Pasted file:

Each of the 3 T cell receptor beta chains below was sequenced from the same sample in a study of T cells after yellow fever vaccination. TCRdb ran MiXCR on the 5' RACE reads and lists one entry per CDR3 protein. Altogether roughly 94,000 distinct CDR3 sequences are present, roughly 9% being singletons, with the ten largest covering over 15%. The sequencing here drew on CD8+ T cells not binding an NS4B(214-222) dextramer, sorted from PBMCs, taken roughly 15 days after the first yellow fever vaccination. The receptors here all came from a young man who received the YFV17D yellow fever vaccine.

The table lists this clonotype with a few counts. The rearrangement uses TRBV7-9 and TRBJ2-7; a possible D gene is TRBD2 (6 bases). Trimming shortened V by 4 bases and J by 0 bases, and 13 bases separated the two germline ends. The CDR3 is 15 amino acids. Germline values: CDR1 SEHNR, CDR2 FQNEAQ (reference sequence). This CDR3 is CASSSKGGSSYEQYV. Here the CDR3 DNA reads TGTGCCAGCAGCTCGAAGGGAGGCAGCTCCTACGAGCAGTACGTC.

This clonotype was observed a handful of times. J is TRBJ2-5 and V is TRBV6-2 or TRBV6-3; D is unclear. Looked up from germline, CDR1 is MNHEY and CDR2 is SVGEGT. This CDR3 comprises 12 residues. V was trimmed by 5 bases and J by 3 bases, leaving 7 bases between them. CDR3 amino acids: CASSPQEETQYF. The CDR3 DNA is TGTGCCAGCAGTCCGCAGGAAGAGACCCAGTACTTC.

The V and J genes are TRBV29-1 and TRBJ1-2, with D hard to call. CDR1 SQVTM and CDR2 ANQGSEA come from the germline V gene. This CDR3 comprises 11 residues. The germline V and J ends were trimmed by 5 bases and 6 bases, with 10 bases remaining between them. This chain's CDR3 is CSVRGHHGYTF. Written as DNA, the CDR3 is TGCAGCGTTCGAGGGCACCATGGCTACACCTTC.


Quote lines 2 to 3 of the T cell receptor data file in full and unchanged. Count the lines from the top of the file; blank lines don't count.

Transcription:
The table lists this clonotype with a few counts. The rearrangement uses TRBV7-9 and TRBJ2-7; a possible D gene is TRBD2 (6 bases). Trimming shortened V by 4 bases and J by 0 bases, and 13 bases separated the two germline ends. The CDR3 is 15 amino acids. Germline values: CDR1 SEHNR, CDR2 FQNEAQ (reference sequence). This CDR3 is CASSSKGGSSYEQYV. Here the CDR3 DNA reads TGTGCCAGCAGCTCGAAGGGAGGCAGCTCCTACGAGCAGTACGTC.

This clonotype was observed a handful of times. J is TRBJ2-5 and V is TRBV6-2 or TRBV6-3; D is unclear. Looked up from germline, CDR1 is MNHEY and CDR2 is SVGEGT. This CDR3 comprises 12 residues. V was trimmed by 5 bases and J by 3 bases, leaving 7 bases between them. CDR3 amino acids: CASSPQEETQYF. The CDR3 DNA is TGTGCCAGCAGTCCGCAGGAAGAGACCCAGTACTTC.